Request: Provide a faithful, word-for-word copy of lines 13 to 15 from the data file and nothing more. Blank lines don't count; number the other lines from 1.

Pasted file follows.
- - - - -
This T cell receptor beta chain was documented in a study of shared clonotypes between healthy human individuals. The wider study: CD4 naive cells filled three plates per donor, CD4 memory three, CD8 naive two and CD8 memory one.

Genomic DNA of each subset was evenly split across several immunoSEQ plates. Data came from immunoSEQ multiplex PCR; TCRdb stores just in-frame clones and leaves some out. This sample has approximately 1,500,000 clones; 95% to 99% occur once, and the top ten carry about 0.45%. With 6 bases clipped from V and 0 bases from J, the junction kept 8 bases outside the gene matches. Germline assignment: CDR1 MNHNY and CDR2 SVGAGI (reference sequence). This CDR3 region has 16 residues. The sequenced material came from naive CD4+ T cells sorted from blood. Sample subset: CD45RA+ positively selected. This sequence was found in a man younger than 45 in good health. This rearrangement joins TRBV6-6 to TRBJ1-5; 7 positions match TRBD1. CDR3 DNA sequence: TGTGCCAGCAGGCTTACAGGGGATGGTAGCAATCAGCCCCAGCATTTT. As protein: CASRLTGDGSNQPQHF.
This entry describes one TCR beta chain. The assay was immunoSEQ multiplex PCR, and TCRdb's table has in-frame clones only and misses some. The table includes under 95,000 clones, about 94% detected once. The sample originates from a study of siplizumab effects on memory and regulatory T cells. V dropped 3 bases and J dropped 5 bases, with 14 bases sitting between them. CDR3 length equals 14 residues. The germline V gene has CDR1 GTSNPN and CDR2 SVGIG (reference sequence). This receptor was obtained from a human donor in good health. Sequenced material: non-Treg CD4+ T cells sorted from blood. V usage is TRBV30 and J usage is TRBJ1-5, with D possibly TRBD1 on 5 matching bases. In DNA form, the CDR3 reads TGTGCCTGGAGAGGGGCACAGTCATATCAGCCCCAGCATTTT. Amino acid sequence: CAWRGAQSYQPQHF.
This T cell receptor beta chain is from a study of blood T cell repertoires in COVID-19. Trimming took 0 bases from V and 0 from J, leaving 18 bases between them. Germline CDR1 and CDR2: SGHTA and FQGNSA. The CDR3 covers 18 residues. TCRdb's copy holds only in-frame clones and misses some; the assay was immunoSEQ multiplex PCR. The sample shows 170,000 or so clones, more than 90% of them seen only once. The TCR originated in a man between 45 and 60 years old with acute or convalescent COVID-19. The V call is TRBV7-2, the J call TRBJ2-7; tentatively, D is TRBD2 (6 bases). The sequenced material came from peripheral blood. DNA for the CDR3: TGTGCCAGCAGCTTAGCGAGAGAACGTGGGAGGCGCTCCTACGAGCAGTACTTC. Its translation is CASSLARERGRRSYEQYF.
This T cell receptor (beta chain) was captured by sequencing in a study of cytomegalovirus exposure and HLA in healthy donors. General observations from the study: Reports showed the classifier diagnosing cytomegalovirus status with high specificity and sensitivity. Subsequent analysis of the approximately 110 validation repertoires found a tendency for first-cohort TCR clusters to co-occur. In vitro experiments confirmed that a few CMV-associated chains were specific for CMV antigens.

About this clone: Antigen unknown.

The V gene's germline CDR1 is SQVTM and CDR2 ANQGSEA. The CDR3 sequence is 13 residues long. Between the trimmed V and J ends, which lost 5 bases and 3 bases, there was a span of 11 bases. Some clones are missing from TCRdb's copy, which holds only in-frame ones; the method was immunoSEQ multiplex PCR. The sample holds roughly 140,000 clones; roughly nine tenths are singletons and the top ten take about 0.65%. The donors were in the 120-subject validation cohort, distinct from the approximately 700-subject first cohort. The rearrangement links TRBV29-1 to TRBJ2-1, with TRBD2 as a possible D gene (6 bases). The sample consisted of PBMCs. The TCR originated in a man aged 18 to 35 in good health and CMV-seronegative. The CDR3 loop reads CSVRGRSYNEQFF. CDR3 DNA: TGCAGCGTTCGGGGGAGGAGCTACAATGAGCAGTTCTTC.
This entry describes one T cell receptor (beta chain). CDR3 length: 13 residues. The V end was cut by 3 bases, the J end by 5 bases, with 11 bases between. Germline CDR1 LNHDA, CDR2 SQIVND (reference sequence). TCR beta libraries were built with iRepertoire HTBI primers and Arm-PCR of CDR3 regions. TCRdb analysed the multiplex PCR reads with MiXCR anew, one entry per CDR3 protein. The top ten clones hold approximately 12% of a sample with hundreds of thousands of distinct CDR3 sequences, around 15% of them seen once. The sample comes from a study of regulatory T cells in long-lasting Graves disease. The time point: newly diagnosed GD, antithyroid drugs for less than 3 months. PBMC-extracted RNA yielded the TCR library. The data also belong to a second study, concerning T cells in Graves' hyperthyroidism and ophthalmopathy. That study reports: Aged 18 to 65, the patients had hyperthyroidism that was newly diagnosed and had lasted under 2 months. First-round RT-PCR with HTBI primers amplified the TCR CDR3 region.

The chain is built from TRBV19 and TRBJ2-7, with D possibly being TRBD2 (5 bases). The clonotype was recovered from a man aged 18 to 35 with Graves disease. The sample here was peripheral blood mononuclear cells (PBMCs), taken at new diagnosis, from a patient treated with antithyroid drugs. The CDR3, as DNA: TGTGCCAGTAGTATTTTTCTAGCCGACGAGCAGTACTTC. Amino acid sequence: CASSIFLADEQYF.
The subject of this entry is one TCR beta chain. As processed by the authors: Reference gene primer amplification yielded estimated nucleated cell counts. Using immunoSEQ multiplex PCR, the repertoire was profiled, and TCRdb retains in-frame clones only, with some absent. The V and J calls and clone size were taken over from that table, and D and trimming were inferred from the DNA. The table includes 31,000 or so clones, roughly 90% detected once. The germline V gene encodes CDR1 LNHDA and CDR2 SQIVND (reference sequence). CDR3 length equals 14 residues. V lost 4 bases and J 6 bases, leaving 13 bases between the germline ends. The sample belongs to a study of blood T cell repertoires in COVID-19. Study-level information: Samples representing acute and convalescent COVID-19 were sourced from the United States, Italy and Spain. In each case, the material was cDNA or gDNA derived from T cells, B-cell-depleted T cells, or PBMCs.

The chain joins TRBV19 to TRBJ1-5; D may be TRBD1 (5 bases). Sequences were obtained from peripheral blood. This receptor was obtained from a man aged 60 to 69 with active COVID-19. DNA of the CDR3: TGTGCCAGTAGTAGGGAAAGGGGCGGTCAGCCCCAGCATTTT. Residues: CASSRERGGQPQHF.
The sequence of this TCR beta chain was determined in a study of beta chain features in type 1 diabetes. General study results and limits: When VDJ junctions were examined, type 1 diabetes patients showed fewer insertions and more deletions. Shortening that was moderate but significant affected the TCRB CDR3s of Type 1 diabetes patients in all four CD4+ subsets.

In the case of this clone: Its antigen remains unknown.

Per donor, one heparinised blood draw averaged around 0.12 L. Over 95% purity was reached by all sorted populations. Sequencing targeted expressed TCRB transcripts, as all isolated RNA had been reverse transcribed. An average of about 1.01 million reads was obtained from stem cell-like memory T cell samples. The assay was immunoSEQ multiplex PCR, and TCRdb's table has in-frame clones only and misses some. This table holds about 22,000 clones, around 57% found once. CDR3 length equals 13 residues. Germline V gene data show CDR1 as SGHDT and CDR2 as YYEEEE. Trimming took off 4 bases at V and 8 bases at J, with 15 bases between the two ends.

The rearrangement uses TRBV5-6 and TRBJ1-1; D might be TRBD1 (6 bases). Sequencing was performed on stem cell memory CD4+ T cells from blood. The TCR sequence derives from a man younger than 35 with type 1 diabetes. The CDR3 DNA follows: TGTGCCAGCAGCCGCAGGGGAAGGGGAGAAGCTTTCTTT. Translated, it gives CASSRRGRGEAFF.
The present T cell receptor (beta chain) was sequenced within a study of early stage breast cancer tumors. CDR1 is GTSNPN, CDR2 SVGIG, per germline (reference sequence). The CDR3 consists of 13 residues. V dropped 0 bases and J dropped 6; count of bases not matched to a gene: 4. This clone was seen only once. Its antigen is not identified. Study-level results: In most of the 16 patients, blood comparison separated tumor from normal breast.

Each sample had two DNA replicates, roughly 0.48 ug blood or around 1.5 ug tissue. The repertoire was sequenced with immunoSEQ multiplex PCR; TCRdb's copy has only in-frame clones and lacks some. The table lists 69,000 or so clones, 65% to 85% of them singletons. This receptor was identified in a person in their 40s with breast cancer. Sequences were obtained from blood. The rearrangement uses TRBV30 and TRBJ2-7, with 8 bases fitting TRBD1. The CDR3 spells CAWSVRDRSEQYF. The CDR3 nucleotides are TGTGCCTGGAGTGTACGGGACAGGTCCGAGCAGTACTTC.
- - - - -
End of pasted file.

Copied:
In the case of this clone: Its antigen remains unknown.

Per donor, one heparinised blood draw averaged around 0.12 L. Over 95% purity was reached by all sorted populations. Sequencing targeted expressed TCRB transcripts, as all isolated RNA had been reverse transcribed. An average of about 1.01 million reads was obtained from stem cell-like memory T cell samples. The assay was immunoSEQ multiplex PCR, and TCRdb's table has in-frame clones only and misses some. This table holds about 22,000 clones, around 57% found once. CDR3 length equals 13 residues. Germline V gene data show CDR1 as SGHDT and CDR2 as YYEEEE. Trimming took off 4 bases at V and 8 bases at J, with 15 bases between the two ends.

The rearrangement uses TRBV5-6 and TRBJ1-1; D might be TRBD1 (6 bases). Sequencing was performed on stem cell memory CD4+ T cells from blood. The TCR sequence derives from a man younger than 35 with type 1 diabetes. The CDR3 DNA follows: TGTGCCAGCAGCCGCAGGGGAAGGGGAGAAGCTTTCTTT. Translated, it gives CASSRRGRGEAFF.